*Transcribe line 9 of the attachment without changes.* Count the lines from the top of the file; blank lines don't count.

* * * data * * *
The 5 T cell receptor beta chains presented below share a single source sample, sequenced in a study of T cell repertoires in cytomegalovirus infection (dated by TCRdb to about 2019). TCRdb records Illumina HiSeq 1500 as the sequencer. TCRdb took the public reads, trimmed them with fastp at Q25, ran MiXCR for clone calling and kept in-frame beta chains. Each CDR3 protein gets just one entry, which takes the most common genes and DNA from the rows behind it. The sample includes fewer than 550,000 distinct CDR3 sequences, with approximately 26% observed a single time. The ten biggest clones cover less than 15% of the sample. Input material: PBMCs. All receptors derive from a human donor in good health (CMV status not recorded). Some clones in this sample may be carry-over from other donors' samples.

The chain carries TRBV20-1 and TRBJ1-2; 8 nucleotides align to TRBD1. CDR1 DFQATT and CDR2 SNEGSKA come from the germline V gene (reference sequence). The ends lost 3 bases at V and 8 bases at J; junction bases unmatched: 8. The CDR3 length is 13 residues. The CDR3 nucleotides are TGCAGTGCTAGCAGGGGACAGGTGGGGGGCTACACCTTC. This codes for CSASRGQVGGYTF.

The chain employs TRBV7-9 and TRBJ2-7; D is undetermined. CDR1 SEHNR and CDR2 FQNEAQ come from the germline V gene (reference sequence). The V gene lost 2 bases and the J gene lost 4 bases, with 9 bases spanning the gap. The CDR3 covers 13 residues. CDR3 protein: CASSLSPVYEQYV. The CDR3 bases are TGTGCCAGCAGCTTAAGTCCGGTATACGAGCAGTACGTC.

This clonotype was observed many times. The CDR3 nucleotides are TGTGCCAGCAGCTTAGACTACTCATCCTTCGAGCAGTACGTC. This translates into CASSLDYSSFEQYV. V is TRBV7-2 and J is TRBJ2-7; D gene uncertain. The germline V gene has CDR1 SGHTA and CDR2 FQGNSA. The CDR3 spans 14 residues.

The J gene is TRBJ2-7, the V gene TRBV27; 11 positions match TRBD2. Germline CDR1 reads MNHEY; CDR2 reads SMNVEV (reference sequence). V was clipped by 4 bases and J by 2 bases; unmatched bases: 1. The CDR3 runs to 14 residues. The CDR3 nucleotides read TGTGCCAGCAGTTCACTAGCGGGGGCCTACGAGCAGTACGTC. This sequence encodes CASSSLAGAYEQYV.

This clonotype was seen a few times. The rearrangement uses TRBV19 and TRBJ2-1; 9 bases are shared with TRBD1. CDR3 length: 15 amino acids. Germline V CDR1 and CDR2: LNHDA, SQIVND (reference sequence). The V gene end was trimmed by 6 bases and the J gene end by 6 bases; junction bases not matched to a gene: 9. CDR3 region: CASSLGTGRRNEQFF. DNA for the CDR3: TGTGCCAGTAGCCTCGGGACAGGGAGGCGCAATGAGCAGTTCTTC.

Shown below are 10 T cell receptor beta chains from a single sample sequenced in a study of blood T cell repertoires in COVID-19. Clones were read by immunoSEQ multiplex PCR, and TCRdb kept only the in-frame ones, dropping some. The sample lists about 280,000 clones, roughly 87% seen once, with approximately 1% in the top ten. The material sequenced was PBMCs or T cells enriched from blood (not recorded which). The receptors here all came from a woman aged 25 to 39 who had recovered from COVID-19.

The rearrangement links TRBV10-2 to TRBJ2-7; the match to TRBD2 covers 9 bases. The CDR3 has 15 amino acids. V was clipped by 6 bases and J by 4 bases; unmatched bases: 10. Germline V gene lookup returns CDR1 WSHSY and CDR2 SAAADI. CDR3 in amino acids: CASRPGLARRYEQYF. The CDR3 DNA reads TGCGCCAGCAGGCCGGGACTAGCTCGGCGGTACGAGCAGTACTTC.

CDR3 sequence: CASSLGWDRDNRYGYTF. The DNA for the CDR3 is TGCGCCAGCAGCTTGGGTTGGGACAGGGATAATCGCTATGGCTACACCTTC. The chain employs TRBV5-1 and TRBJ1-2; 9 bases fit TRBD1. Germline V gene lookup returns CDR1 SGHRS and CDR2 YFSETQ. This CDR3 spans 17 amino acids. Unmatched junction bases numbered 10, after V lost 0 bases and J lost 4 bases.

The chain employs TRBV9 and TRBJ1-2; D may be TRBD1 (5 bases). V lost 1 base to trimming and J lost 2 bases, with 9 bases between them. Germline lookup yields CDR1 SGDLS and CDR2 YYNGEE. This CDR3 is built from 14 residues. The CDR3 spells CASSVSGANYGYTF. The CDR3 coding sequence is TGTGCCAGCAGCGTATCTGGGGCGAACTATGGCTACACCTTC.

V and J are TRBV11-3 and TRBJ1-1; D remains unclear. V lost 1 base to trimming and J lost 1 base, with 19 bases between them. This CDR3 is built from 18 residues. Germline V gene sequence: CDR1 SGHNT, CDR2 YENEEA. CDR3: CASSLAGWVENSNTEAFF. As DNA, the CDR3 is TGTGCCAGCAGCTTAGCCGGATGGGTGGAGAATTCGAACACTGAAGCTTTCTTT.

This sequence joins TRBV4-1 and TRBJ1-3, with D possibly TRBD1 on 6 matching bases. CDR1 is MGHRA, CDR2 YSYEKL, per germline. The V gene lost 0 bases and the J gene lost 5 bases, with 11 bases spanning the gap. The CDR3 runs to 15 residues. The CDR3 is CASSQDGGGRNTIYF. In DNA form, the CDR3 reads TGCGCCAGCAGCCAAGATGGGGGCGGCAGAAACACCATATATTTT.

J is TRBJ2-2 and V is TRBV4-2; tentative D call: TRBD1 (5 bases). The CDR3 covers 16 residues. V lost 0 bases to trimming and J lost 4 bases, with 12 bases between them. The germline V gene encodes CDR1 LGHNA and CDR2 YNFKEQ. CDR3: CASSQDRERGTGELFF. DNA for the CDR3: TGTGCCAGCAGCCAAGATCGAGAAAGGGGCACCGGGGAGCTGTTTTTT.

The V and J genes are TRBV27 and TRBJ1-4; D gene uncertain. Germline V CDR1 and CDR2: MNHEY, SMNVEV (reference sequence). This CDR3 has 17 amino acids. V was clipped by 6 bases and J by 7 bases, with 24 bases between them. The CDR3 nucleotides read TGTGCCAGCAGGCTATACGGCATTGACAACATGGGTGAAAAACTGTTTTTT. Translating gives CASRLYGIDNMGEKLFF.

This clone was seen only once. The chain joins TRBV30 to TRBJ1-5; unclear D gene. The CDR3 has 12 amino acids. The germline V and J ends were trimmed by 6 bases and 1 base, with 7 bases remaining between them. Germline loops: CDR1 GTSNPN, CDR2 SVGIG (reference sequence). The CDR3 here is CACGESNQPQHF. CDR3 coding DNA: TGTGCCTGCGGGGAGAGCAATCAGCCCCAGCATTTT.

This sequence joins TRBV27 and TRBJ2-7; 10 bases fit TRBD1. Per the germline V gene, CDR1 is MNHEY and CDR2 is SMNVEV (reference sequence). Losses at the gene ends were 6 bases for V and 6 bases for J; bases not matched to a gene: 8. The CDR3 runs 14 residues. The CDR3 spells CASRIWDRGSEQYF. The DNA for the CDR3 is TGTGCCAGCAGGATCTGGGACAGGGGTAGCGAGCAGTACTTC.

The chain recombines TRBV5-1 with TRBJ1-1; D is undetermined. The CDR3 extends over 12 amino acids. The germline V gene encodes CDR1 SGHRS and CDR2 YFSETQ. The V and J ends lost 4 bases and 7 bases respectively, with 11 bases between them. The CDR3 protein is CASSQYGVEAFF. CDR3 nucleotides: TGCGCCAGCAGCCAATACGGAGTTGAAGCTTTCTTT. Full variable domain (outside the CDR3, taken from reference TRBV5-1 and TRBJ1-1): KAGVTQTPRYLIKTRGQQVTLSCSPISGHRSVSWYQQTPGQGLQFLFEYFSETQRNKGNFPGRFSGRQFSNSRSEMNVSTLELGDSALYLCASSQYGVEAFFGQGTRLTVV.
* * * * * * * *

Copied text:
CDR3 sequence: CASSLGWDRDNRYGYTF. The DNA for the CDR3 is TGCGCCAGCAGCTTGGGTTGGGACAGGGATAATCGCTATGGCTACACCTTC. The chain employs TRBV5-1 and TRBJ1-2; 9 bases fit TRBD1. Germline V gene lookup returns CDR1 SGHRS and CDR2 YFSETQ. This CDR3 spans 17 amino acids. Unmatched junction bases numbered 10, after V lost 0 bases and J lost 4 bases.